Gooding Pebble Beach 2013 – Auction Report

Gooding & Company, Pebble Beach, California, August 17-18, 2013

Report and photos by Rick Carey, Auction Editor

Consider for a minute the implications of Gooding & Company’s performance at Pebble Beach this year:

  • The mean sold car was worth $965,675;
  • The median sold car brought $368,500;
  • 91.3% of the lots offered were sold on the block or shortly thereafter;
  • $112,018,350 changed hands.

Think of the wealth, the overflowing bank accounts gathered in Gooding’s Pebble Beach tent on Saturday and Sunday (don’t breathe a word of it to Occupy organizers who would find it a most opportune demonstration opportunity) that can part with a hundred million dollars for things no one needs. It is scarcely less than breathtaking.

Only eleven cars out of 127 offered failed to find new owners. Think of the work, the contacts, the cajoling, that went into corralling enough money into the tent, onto the phones and hooked up to the Internet to accomplish this and then the work that went into ‘splaining the cars to those both on-site and remote.

Gooding’s results are undeniable. The excitement in the tent was palpable. From time to time that excitement delivers transactions that are scarcely believable, but they frequently become benchmarks.

Concluding on Sunday evening after the Concours, Gooding’s Pebble Beach Auction is a fitting end to an extraordinary week: on the block, track, show fields and the avenues of the Monterey peninsula.

Gooding & Company
Cars Offered / Sold
Sale %
Sold < Low Est
Sold > High Est
Avg Sale
Total Sales
127 / 116
123 / 110
127 / 107
135 / 106
159 / 128
140 / 112

Gooding and Company Pebble Beach 2013 – Auction Report

1959 BMW-Isetta 300 Coupe
Lot # 1 1959 BMW-Isetta 300 Coupe; S/N 592213; Red/White; Estimate $30,000 – $40,000; Enthusiast restoration, 3+ condition; Hammered Sold at $30,000 plus commission of 10.00%; Final Price $33,000. No Reserve – US market model, sliding windows, canvas sunroof, whitewall tires – Restored more than 10 years ago but seemingly to amateur standards. Simple to restore but the paint is poorly prepped and showing age, interior fit is off. Not up to the standards of the best of Bruce Weiner’s microcars sold earlier this year, but a usable driver. – Average car, average price.
1960 Porsche 356B Super 90 Roadster
Lot # 2 1960 Porsche 356B Super 90 Roadster, Body by Drauz; S/N 88153; Engine # 800932; Black/Tan; Estimate $160,000 – $200,000; Modified restoration, 2 condition; Hammered Sold at $165,000 plus commission of 10.00%; Final Price $181,500. – Matching numbers, Bilstein shocks, lightweight flywheel, chromoly pushrods, stainless steel valves, regeared transmission, LED taillights, tools, books, records – Award-winning restoration completed in 2007, excellent paint and plating, rear bumper fit questionable, original interior replaced with very loud orangish color, worn weather-stripping. – The mechanical tweaks make this fun to drive but the LED taillights are curious, if effective. The price, however, leaves nothing (for the seller) to be desired in a heavily modified Porsche Roadster. For what it is, a fine-driving 356B Roadster, this is a lot of money.
1915 Pierce-Arrow Model 48 7-Passenger Suburban
Lot # 3 1915 Pierce-Arrow Model 48 7-Passenger Suburban; S/N 13304; Engine # 13304; Brown, Black/Tan; Estimate $175,000 – $260,000; Visually maintained, largely original, 3- condition; Hammered Sold at $145,000 plus commission of 10.00%; Final Price $159,500. – Dome roof body, whitewall tires, painted artillery wheels, matching-numbers engine, rear-mounted trunk, leather driver’s compartment, wool passenger interior, later (1918) starter and flywheel installed, ex-Milton Hershey – Highly original, showing some wear, rot in fenders, scratches in paint, dings in bodywork, dull nickel trim, brocade interior holding up well. A car that needs work, but is mechanically sound. Its issues are easily addressed and will be a much better car with some effort and modest amounts of money. – One of two remaining. Absolutely enormous–the President Taft of collector cars. A real eye catcher, but where on earth could you keep it? Will be welcomed at any concours and should hold its own on any tour with 524 cubic inches to propel it down the road. This is, in physical proportion, elegance and performance, a lot of car for the money.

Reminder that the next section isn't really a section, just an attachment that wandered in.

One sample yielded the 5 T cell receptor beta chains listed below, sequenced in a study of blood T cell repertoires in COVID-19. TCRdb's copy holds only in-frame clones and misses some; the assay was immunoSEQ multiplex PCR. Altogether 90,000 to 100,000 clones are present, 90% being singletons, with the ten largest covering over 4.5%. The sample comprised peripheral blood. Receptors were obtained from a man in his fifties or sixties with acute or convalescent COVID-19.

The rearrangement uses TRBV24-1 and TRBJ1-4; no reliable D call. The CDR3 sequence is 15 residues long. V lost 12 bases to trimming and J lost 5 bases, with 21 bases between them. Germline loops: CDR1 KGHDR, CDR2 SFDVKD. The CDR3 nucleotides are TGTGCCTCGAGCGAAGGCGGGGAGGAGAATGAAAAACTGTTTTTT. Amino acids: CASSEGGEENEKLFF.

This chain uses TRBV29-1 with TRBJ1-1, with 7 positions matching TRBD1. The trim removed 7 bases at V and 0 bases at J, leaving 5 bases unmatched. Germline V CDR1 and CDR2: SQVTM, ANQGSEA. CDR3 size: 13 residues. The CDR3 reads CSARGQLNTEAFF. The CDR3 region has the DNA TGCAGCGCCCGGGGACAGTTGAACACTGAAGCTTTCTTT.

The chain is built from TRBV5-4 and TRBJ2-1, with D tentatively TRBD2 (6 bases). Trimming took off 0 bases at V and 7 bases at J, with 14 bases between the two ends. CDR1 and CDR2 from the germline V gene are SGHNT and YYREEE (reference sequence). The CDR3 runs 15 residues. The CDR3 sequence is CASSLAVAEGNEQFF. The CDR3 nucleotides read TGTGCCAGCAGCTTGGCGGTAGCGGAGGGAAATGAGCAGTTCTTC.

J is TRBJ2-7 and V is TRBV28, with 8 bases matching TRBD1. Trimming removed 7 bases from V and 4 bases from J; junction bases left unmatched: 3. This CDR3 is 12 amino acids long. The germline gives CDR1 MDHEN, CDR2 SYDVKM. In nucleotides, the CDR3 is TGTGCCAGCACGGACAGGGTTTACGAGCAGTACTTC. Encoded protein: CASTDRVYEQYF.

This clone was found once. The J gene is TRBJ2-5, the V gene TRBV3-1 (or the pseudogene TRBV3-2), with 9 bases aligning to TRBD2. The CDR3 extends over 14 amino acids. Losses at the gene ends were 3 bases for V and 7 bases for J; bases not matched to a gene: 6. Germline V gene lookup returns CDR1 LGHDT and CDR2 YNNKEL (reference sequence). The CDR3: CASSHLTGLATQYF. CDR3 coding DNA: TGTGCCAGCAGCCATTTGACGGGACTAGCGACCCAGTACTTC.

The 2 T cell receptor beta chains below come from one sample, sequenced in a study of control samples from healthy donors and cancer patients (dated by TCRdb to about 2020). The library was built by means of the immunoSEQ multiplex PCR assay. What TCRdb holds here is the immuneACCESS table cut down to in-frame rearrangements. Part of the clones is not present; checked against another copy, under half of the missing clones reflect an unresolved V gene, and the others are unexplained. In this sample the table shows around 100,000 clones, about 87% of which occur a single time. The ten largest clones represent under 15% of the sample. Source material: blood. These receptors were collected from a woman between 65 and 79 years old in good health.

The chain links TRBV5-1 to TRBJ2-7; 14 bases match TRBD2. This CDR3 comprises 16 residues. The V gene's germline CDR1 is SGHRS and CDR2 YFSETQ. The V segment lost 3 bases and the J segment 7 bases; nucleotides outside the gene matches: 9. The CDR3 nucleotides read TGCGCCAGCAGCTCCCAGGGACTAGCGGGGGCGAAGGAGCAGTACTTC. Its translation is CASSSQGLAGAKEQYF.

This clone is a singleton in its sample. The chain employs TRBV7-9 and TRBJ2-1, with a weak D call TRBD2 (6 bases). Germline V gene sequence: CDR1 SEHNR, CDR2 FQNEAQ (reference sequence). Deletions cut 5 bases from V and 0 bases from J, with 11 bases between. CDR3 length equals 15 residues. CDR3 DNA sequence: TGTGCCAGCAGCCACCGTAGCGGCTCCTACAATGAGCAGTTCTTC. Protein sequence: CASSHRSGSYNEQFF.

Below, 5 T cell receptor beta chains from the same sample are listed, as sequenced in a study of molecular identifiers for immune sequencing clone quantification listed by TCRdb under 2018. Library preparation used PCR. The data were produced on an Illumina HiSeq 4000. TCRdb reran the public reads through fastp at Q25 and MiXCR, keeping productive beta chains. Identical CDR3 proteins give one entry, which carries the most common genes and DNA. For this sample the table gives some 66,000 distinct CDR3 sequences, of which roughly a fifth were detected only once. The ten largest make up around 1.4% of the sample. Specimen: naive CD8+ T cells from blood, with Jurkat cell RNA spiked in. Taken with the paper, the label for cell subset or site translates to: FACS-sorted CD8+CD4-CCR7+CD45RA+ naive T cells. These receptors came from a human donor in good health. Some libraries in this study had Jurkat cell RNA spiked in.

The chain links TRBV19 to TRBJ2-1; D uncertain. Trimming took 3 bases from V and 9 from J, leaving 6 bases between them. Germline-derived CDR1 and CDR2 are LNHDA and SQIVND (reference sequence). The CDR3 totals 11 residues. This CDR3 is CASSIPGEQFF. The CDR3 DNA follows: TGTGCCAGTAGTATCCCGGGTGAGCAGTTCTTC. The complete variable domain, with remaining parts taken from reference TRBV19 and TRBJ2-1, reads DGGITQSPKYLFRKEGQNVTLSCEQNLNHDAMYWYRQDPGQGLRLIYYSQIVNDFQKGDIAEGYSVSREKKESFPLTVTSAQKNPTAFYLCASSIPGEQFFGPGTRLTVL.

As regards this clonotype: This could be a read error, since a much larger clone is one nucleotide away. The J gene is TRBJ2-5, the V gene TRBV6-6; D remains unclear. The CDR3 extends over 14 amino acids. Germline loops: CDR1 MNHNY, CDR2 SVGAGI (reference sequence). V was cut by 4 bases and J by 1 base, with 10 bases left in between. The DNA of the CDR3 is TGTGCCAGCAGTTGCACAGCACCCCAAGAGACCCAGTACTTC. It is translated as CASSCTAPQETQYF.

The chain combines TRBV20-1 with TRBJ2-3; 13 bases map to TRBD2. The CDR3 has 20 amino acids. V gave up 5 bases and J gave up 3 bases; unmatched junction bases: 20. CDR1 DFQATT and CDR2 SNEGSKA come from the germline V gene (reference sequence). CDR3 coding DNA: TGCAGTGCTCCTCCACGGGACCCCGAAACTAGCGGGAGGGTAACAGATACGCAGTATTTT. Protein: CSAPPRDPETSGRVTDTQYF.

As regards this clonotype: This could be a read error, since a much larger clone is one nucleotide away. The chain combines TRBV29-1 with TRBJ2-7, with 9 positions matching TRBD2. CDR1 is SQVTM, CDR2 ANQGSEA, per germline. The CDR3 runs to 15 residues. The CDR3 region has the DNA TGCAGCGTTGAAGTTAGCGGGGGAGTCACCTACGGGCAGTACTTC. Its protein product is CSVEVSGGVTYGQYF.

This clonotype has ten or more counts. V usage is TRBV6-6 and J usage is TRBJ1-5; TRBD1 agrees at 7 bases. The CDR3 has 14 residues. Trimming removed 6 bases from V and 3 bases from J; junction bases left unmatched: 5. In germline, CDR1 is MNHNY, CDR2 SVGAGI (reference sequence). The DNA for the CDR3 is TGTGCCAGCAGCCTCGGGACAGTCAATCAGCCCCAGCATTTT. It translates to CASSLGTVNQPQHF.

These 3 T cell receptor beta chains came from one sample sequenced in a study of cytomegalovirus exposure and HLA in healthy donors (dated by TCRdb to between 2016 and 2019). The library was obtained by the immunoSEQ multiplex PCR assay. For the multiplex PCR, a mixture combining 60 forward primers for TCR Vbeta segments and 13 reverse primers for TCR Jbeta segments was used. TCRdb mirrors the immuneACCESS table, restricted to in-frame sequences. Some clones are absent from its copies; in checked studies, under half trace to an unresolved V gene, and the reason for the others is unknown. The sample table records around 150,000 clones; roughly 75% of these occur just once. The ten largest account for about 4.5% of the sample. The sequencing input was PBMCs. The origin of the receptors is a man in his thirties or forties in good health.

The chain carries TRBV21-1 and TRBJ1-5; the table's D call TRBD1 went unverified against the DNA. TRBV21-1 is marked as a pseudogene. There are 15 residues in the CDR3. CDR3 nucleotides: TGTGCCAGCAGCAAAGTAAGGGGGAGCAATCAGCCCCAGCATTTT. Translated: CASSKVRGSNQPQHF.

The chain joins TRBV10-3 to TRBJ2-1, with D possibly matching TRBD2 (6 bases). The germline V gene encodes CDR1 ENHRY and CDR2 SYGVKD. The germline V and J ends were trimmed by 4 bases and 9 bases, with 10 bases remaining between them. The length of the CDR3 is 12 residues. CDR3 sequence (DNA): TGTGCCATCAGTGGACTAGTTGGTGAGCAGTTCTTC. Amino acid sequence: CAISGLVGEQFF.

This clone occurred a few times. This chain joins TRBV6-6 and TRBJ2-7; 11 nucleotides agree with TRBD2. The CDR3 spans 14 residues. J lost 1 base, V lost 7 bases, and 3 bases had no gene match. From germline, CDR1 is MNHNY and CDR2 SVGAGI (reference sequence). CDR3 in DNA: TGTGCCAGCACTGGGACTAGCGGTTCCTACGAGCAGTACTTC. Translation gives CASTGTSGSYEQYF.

1964 Austin-Healey 3000 Mk III Convertible
Lot # 4 1964 Austin-Healey 3000 Mk III Convertible; S/N HBJ8L26525; Engine # 29KRU-H1399; White/Red; Black top; Estimate $75,000 – $95,000; Recent restoration, 2- condition; Hammered Sold at $85,000 plus commission of 10.00%; Final Price $93,500. No Reserve – Overdrive, wire wheels, British Motor Heritage Trust certificate – Recently restored by a number of different shops, lacking cohesion in the workmanship and presentation. Thick paint, fair panel fit, OK plating, engine compartment average, some aspects of interior not exactly typical. – Specialist restorers like Kurt Tanner and Healey Lane have set the benchmark for Austin-Healeys in recent years, notable for their extraordinary attention to detail. This car wasn’t up to those standards but was only modestly discounted by the Pebble Beach Auction bidders in recognition of its presentation. It would not have been a bargain at the low estimate.
1968 Ferrari 330 GTC
Lot # 5 1968 Ferrari 330 GTC, Body by Pininfarina; S/N 11517; Yellow/Black leather; Estimate $500,000 – $600,000; Older restoration, 2+ condition; Hammered Sold at $860,000 plus commission of 10.00%; Final Price $946,000. – Matching numbers, AM/FM radio, woodrim steering wheel, Borrani wire wheels, tool kit, Marcel Massini documentation, Ferrari Classiche certified – Prize-winning Norbert Hofer restoration, excellent Junior Conway Fly Yellow paint, chip guarded nose, good plating on chrome, rubber and glass without fault, oddly dull black leather interior. 2005 Cavallino Classic Platinum, Pebble Beach in 1998. – Sold by Christie’s here in 2003 for $156,000, then by Gooding in Scottsdale in 2010 for $374,000, this is a textbook example of the staggering price inflation of 330 GTCs in the last few years. It is a quality car with excellent care and only limited use in the past ten years, but the price even among today’s inflated 330/365 GTC values is unsupportable.